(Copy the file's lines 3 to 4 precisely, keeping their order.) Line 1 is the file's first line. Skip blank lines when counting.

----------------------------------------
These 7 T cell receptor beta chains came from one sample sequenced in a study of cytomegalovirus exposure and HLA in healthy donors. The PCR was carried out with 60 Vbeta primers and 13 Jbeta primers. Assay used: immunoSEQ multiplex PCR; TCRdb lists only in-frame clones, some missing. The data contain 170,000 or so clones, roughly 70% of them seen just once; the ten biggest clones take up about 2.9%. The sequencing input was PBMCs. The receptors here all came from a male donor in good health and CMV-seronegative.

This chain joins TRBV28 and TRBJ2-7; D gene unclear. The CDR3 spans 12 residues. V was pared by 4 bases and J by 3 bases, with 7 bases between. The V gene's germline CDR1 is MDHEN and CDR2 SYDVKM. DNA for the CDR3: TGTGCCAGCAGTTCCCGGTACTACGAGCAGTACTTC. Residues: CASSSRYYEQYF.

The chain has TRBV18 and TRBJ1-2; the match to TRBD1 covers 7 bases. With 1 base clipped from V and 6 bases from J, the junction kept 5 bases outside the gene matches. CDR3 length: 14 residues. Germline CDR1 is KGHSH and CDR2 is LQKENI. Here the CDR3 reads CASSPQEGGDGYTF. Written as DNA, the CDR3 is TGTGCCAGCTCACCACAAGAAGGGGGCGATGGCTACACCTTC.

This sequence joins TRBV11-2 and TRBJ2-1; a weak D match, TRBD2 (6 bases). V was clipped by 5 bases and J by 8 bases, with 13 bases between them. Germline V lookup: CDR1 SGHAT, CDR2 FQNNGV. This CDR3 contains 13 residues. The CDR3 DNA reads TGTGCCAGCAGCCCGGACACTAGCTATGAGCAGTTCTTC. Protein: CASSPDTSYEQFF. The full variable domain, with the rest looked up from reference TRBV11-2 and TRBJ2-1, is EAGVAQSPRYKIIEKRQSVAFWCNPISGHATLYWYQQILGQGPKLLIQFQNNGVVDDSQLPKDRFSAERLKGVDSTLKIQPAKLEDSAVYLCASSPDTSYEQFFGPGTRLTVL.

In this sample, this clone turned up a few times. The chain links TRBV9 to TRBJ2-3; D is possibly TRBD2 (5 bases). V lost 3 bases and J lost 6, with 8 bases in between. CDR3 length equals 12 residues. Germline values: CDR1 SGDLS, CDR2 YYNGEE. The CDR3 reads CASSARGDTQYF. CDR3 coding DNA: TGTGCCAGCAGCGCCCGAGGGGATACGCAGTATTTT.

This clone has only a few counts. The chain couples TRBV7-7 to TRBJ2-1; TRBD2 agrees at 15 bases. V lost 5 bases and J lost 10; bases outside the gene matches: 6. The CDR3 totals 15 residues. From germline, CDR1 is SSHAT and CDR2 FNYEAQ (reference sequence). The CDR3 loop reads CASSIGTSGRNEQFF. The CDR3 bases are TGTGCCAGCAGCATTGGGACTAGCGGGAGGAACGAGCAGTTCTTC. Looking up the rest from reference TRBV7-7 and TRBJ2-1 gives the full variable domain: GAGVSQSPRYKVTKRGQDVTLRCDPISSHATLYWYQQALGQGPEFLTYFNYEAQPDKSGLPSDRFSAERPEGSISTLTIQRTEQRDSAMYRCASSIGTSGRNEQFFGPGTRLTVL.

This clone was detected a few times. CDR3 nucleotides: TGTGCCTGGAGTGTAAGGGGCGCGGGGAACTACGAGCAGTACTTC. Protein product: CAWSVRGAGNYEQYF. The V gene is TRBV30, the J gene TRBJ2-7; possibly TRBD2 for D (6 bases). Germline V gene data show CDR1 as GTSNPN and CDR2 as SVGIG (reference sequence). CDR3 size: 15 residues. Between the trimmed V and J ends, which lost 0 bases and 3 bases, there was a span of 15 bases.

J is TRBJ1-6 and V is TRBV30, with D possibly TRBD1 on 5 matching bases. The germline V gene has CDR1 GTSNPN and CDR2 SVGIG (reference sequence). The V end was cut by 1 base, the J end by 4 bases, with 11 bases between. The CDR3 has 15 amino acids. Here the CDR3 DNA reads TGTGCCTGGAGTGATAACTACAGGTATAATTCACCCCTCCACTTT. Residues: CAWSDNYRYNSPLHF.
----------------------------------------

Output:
The chain has TRBV18 and TRBJ1-2; the match to TRBD1 covers 7 bases. With 1 base clipped from V and 6 bases from J, the junction kept 5 bases outside the gene matches. CDR3 length: 14 residues. Germline CDR1 is KGHSH and CDR2 is LQKENI. Here the CDR3 reads CASSPQEGGDGYTF. Written as DNA, the CDR3 is TGTGCCAGCTCACCACAAGAAGGGGGCGATGGCTACACCTTC.

This sequence joins TRBV11-2 and TRBJ2-1; a weak D match, TRBD2 (6 bases). V was clipped by 5 bases and J by 8 bases, with 13 bases between them. Germline V lookup: CDR1 SGHAT, CDR2 FQNNGV. This CDR3 contains 13 residues. The CDR3 DNA reads TGTGCCAGCAGCCCGGACACTAGCTATGAGCAGTTCTTC. Protein: CASSPDTSYEQFF. The full variable domain, with the rest looked up from reference TRBV11-2 and TRBJ2-1, is EAGVAQSPRYKIIEKRQSVAFWCNPISGHATLYWYQQILGQGPKLLIQFQNNGVVDDSQLPKDRFSAERLKGVDSTLKIQPAKLEDSAVYLCASSPDTSYEQFFGPGTRLTVL.